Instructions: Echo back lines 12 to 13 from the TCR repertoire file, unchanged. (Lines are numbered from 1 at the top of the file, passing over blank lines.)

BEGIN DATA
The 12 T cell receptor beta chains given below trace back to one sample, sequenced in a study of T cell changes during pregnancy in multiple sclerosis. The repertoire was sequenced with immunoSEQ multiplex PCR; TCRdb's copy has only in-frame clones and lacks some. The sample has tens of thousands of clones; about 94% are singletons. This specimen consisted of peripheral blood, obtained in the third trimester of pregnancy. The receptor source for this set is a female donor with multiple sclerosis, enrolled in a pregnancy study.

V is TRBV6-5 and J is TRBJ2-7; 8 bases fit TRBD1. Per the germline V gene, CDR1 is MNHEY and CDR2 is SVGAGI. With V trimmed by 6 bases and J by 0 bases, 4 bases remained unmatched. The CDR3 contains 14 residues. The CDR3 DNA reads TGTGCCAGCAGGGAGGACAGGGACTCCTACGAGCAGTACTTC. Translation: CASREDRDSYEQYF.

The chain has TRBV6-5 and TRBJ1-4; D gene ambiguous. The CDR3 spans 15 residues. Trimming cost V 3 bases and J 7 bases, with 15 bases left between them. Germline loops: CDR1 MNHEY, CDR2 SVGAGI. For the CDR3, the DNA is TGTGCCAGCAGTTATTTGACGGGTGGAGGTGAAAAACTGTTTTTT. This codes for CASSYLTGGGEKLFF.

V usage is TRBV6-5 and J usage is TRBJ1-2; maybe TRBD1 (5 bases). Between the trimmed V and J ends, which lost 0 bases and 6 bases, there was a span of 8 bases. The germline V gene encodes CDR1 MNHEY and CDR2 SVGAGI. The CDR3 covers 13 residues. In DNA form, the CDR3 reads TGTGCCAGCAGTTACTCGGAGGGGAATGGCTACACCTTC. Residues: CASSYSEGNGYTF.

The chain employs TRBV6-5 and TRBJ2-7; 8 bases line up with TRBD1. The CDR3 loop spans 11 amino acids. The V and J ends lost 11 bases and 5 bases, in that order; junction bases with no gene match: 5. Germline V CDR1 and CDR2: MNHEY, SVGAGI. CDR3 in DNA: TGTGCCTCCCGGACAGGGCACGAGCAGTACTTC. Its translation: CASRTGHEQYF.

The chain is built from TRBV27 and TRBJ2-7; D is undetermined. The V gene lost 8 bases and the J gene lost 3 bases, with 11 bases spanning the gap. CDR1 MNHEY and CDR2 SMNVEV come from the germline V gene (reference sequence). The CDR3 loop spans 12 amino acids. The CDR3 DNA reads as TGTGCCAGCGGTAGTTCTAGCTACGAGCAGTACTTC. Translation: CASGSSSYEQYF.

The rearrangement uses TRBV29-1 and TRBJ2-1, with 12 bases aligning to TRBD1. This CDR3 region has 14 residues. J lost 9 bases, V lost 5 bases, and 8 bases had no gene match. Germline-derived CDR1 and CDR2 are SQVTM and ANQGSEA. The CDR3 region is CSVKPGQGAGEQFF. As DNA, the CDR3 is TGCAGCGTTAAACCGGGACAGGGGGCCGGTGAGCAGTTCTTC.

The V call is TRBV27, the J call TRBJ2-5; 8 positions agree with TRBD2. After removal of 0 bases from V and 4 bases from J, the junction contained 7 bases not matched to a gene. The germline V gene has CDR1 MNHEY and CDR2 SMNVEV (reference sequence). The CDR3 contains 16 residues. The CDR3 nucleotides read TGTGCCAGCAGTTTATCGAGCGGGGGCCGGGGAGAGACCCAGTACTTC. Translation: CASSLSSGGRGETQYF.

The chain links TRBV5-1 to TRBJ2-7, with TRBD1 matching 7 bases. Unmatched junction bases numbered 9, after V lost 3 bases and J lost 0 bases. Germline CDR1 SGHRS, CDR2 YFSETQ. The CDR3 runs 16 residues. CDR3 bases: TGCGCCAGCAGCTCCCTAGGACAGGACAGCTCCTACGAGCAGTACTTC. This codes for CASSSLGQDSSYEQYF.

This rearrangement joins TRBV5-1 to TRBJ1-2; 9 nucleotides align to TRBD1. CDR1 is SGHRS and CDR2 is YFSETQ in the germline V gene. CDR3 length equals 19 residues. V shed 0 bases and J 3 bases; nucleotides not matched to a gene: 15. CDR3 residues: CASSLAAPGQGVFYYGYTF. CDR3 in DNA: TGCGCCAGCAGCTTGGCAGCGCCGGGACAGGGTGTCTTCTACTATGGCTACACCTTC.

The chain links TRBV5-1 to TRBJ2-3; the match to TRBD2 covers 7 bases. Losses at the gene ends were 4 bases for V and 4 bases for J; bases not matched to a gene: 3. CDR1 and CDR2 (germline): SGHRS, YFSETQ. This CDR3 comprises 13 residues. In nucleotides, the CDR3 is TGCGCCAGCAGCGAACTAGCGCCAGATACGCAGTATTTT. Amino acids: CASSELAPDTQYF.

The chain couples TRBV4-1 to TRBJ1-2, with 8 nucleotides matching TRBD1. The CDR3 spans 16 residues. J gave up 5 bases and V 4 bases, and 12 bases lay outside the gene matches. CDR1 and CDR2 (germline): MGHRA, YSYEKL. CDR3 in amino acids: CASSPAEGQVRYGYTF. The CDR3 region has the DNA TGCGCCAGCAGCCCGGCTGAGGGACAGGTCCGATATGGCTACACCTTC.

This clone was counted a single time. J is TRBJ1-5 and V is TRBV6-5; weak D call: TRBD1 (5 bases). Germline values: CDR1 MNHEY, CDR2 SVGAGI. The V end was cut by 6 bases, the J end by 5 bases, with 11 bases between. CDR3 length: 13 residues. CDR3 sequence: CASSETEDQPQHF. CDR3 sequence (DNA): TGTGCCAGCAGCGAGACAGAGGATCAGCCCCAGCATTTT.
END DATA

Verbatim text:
The chain couples TRBV4-1 to TRBJ1-2, with 8 nucleotides matching TRBD1. The CDR3 spans 16 residues. J gave up 5 bases and V 4 bases, and 12 bases lay outside the gene matches. CDR1 and CDR2 (germline): MGHRA, YSYEKL. CDR3 in amino acids: CASSPAEGQVRYGYTF. The CDR3 region has the DNA TGCGCCAGCAGCCCGGCTGAGGGACAGGTCCGATATGGCTACACCTTC.

This clone was counted a single time. J is TRBJ1-5 and V is TRBV6-5; weak D call: TRBD1 (5 bases). Germline values: CDR1 MNHEY, CDR2 SVGAGI. The V end was cut by 6 bases, the J end by 5 bases, with 11 bases between. CDR3 length: 13 residues. CDR3 sequence: CASSETEDQPQHF. CDR3 sequence (DNA): TGTGCCAGCAGCGAGACAGAGGATCAGCCCCAGCATTTT.